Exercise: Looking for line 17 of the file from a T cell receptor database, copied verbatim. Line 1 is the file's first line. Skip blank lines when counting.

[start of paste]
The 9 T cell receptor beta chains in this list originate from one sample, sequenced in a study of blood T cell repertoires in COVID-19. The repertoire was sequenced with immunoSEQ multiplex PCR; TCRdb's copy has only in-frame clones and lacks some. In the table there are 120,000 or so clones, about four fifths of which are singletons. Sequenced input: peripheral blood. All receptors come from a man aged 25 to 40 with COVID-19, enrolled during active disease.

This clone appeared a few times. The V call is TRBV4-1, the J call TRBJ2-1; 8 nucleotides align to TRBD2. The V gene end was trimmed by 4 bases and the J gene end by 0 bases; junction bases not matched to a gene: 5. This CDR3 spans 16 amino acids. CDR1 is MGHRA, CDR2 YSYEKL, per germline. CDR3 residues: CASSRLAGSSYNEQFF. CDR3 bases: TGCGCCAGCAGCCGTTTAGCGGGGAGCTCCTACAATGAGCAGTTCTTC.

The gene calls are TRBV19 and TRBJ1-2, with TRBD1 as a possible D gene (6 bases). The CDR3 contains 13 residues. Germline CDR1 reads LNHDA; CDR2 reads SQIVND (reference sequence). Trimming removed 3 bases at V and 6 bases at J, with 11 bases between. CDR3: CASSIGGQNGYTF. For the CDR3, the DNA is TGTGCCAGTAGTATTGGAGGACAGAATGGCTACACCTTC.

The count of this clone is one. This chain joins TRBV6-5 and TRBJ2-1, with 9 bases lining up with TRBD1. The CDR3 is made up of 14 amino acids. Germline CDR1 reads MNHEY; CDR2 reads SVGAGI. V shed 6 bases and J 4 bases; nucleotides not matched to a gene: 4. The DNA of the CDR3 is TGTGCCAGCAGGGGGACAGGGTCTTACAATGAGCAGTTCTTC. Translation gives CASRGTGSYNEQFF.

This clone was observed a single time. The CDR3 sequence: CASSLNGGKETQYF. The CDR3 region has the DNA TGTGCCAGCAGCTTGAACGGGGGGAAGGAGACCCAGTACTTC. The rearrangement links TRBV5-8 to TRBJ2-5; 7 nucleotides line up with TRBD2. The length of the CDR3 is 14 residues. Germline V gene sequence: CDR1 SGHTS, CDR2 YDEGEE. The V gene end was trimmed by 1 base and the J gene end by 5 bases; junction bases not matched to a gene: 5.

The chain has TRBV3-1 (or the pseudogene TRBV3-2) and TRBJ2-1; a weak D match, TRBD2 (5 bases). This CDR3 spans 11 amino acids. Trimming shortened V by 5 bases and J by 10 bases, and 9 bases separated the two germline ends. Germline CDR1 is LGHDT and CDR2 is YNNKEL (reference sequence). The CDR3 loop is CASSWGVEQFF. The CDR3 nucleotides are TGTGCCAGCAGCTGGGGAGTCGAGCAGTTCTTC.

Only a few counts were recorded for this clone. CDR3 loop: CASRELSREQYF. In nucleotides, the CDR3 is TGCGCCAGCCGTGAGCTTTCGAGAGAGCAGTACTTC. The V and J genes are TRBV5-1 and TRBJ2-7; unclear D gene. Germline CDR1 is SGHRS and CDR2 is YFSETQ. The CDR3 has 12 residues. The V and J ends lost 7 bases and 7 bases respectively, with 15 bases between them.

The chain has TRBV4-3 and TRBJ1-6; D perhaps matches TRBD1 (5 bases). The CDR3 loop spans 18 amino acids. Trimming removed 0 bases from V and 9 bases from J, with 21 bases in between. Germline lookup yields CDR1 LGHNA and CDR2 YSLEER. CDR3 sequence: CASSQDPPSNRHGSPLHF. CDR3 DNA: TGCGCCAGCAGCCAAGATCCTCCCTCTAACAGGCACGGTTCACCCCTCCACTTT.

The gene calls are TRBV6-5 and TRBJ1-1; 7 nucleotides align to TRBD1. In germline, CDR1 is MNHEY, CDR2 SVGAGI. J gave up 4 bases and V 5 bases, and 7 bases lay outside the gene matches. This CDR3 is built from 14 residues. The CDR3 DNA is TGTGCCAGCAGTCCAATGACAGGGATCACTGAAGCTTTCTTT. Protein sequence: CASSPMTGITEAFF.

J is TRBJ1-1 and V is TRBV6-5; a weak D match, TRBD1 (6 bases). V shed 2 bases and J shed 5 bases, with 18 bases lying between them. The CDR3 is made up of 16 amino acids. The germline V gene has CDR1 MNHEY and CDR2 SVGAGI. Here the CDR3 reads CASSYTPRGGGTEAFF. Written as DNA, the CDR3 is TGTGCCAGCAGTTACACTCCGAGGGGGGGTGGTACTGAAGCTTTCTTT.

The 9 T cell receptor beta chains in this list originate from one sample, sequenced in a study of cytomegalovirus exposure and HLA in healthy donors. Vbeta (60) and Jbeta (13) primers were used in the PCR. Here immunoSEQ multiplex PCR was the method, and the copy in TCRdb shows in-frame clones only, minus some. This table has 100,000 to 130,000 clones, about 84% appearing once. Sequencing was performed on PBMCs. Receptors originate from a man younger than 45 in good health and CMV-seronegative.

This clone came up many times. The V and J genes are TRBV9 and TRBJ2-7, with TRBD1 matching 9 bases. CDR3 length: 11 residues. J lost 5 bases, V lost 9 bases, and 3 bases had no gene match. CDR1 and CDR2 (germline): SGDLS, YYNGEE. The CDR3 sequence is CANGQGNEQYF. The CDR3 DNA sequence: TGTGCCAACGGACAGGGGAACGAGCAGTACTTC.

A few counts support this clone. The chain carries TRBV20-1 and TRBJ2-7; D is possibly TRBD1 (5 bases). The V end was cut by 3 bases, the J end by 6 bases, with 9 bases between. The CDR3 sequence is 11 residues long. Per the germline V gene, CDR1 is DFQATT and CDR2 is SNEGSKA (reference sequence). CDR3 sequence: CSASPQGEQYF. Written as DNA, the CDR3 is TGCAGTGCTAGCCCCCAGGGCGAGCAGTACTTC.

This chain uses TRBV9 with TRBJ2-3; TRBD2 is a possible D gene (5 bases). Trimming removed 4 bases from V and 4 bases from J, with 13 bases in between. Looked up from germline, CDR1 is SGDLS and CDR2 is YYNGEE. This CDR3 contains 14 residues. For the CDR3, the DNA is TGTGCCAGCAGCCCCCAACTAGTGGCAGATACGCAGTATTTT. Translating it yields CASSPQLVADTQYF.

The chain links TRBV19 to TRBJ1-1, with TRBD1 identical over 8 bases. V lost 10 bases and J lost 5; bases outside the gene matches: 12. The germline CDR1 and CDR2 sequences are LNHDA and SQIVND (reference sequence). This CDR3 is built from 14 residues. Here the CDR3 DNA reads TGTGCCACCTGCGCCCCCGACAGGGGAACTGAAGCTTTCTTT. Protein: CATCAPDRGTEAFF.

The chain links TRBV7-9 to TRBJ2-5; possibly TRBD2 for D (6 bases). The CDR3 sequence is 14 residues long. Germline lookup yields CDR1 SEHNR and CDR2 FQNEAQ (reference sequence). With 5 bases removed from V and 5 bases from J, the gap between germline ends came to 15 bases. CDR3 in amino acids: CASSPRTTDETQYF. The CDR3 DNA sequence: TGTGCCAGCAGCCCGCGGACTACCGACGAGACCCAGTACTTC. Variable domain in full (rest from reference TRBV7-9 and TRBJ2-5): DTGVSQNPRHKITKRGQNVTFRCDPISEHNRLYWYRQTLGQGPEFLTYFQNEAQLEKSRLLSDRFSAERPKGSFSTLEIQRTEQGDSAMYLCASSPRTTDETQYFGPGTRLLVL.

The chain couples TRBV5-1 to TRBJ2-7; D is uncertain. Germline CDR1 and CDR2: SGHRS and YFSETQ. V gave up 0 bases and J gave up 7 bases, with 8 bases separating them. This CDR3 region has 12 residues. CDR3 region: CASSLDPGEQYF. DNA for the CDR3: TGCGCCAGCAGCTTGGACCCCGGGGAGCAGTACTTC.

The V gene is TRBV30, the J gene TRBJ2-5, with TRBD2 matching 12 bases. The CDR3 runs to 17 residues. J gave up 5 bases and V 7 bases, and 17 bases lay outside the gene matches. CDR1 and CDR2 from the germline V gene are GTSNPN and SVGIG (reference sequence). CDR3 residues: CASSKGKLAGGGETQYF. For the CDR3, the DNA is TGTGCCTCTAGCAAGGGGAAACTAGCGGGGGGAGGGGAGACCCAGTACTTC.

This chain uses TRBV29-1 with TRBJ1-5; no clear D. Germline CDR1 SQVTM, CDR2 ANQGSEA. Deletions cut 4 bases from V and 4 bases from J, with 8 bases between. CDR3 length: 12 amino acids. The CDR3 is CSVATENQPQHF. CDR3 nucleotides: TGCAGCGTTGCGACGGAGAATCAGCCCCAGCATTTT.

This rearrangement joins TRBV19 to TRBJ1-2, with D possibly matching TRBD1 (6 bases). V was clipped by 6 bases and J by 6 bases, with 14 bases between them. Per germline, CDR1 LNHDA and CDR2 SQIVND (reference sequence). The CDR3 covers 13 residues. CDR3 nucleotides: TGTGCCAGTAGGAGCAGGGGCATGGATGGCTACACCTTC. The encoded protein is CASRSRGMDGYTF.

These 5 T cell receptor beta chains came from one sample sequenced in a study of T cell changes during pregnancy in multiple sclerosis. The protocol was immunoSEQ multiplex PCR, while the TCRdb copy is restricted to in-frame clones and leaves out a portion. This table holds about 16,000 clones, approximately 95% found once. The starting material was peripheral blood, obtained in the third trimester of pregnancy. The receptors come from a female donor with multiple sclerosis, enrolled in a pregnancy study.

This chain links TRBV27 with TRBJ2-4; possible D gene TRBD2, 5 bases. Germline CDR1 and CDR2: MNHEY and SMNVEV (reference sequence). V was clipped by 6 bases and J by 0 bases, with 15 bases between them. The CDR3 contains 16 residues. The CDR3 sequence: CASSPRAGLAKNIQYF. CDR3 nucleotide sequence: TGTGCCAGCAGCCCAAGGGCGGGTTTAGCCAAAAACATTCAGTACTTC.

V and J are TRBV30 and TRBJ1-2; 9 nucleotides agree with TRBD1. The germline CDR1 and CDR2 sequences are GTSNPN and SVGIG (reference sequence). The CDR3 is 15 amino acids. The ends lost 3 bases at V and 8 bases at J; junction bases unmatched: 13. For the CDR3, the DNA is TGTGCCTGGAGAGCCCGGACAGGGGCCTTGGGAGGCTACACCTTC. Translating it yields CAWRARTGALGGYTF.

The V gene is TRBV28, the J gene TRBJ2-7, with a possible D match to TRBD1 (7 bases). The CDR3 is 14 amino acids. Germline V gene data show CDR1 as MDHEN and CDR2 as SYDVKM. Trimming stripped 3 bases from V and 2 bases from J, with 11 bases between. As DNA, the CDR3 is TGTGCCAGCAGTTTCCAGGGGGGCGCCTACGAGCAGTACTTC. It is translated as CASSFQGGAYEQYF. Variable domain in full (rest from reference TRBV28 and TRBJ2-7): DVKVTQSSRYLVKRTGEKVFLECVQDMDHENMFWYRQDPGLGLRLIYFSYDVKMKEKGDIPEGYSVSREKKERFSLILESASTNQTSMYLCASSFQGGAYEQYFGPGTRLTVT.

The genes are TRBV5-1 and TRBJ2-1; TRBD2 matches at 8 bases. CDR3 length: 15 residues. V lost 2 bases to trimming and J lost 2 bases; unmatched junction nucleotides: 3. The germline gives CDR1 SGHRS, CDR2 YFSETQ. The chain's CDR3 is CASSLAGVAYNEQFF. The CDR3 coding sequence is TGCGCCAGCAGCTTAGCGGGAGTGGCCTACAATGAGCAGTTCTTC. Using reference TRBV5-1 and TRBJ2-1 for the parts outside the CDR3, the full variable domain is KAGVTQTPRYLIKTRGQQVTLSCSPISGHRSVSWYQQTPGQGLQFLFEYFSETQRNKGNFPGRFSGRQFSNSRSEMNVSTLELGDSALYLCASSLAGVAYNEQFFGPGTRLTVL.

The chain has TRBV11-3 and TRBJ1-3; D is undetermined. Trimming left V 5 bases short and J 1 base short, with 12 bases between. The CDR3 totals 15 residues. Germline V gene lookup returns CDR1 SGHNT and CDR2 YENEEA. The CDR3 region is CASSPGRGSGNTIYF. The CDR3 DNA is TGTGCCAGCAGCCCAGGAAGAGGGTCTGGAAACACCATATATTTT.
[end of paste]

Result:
The chain couples TRBV5-1 to TRBJ2-7; D is uncertain. Germline CDR1 and CDR2: SGHRS and YFSETQ. V gave up 0 bases and J gave up 7 bases, with 8 bases separating them. This CDR3 region has 12 residues. CDR3 region: CASSLDPGEQYF. DNA for the CDR3: TGCGCCAGCAGCTTGGACCCCGGGGAGCAGTACTTC.